Rasmus Dahlberg <rasmus.dahlberg(a)glasklarteknik.se> writes:
>> I see one problem with this, though. The monitor can't simply use the
>> ssh-keygen command to verify the signature, since that command expects
>> to get the *message* as input, not the hash thereof. Which kind-of
>> defeats the idea of piggybacking on ssh tools.
> I disagree. The value of piggy-backing on SSH tooling is for the signer
> who can access their private key with good solutions that already exist.
I don't have a very strong opinion, maybe it's "only" a matter of
documentation. If we say "sigsum uses the ssh signature format", I would
expect that to mean that we use it as a black box with inputs and output
according to the spec, but that's not quite what we do.
We could say that we have
checksum = H(message)
and that the essence of the signature is to sign checksum, so that
signature can be verified given only the public key and checksum (i.e.,
without knowing message). And that we do signatures in a way that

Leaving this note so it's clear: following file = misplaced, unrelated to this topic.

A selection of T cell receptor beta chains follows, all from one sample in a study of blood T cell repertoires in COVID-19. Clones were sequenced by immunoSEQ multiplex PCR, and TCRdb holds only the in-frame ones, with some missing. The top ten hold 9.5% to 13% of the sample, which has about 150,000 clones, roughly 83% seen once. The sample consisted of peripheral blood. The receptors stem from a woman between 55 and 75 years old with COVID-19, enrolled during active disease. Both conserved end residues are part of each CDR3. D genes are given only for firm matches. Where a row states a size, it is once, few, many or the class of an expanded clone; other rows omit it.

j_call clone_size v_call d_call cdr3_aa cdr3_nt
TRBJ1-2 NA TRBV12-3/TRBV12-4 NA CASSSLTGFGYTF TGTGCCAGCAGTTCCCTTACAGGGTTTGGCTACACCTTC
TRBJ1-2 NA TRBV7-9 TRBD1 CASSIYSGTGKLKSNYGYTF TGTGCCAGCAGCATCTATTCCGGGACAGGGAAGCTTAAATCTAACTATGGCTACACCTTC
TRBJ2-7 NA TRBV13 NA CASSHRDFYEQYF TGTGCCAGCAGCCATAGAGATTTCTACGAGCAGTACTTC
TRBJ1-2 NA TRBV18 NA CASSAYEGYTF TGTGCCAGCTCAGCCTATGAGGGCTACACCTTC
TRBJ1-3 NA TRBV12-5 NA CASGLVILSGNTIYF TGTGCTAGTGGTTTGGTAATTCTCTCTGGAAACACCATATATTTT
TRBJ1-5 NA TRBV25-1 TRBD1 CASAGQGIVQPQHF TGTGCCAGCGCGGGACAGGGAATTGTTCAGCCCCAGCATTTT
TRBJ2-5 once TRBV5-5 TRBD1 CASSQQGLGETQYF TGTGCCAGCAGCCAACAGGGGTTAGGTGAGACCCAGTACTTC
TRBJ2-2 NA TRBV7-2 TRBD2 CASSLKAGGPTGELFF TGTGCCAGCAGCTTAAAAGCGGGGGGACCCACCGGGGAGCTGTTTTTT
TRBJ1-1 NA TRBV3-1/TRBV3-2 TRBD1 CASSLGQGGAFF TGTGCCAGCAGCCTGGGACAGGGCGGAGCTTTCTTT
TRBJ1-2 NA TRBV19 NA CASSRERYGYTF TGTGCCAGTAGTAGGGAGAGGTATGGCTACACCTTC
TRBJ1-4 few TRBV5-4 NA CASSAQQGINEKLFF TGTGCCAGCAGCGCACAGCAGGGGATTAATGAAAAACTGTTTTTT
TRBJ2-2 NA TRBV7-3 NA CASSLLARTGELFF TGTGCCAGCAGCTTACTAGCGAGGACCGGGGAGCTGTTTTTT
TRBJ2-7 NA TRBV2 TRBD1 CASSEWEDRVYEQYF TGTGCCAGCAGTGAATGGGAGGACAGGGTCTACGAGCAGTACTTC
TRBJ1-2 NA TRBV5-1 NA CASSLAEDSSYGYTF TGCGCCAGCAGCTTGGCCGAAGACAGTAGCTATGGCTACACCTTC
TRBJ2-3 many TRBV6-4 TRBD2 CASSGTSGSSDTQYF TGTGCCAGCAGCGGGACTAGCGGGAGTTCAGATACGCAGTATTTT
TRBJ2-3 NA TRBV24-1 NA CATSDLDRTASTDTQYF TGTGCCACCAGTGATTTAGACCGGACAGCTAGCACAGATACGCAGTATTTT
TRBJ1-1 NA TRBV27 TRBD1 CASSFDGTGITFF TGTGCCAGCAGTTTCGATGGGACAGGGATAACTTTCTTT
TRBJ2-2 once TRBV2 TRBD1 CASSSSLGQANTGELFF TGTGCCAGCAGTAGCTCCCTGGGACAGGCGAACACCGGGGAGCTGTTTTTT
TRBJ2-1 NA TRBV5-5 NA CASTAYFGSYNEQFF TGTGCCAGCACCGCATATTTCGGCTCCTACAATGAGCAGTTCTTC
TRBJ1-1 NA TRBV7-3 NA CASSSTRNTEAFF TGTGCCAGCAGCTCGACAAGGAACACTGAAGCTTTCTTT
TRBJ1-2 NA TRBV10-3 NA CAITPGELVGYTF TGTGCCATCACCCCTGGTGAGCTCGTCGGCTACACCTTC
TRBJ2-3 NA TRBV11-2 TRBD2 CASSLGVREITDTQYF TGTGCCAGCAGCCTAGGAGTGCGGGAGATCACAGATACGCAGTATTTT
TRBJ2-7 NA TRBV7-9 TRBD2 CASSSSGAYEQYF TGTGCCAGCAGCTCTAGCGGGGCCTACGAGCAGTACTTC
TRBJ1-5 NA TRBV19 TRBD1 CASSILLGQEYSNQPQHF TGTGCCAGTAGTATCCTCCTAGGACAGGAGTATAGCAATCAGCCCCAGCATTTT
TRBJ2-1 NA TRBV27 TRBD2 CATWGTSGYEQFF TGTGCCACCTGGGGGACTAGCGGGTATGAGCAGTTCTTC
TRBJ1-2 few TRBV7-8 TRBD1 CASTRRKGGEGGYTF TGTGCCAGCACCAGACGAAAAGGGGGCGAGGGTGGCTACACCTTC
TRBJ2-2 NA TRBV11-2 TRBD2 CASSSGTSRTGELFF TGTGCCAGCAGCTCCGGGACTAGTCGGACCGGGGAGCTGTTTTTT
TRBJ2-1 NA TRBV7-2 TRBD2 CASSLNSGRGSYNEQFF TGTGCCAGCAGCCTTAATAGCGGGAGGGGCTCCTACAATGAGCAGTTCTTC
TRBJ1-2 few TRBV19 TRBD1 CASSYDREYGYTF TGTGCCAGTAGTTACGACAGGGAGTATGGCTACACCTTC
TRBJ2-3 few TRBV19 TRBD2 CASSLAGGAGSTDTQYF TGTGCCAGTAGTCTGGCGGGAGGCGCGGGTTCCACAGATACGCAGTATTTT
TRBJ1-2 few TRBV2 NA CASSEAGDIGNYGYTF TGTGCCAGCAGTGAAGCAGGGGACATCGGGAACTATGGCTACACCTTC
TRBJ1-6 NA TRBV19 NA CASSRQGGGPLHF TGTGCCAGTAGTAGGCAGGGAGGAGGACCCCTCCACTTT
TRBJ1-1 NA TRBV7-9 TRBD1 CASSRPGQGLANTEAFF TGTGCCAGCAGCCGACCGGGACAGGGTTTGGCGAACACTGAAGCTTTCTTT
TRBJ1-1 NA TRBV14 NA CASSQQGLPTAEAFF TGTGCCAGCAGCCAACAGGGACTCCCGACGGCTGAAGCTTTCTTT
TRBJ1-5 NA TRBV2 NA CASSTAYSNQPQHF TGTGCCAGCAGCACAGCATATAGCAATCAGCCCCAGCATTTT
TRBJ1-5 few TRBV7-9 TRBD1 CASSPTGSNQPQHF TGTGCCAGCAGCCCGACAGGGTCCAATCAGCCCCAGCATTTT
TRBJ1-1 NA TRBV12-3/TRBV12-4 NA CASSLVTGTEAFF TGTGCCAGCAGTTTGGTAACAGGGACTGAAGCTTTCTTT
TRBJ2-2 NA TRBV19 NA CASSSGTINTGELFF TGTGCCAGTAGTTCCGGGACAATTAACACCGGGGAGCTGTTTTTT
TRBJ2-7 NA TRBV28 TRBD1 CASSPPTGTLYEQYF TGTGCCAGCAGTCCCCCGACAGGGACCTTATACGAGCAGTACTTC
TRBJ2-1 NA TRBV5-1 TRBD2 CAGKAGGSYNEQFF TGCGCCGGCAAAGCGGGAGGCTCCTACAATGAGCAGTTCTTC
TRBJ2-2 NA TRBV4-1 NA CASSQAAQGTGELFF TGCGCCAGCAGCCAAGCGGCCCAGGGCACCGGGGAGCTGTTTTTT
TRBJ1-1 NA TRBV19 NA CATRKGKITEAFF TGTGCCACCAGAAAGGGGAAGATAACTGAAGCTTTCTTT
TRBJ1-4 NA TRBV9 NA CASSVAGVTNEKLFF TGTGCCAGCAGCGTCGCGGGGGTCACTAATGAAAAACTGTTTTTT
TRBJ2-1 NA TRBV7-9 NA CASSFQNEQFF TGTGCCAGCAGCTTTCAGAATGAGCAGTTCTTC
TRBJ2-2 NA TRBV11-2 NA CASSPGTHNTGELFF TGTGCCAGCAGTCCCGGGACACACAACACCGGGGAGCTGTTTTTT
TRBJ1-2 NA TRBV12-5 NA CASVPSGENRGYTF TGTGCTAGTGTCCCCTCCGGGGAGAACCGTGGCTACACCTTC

produces an identical signature as if feeding message as the input of
ssh-keygen -Y sign --hashalg=sha256, or M = message in its spec.
>> message=SHA3(data) ; application layer
> Note that message must be exactly 32 bytes in Sigsum. So, you wouldn't
> be able to use SHA3 here
Side note: SHA3_256 is part of the SHA3 standard.
> I see your point if it is a desired property to verify leaf signatures
> in isolation with ssh-keygen. Would you say that the complexity is
> decreased, about the same, or increased if this change was proposed?
I think conceptual complexity would be decreased slightly, by which I
mean roughly that it will be slightly easier to document and explain.
For implementation complexity, not much difference (assuming that the
only value we see in actually using the ssh-keygen tool for handling
signatures is for the private key operations).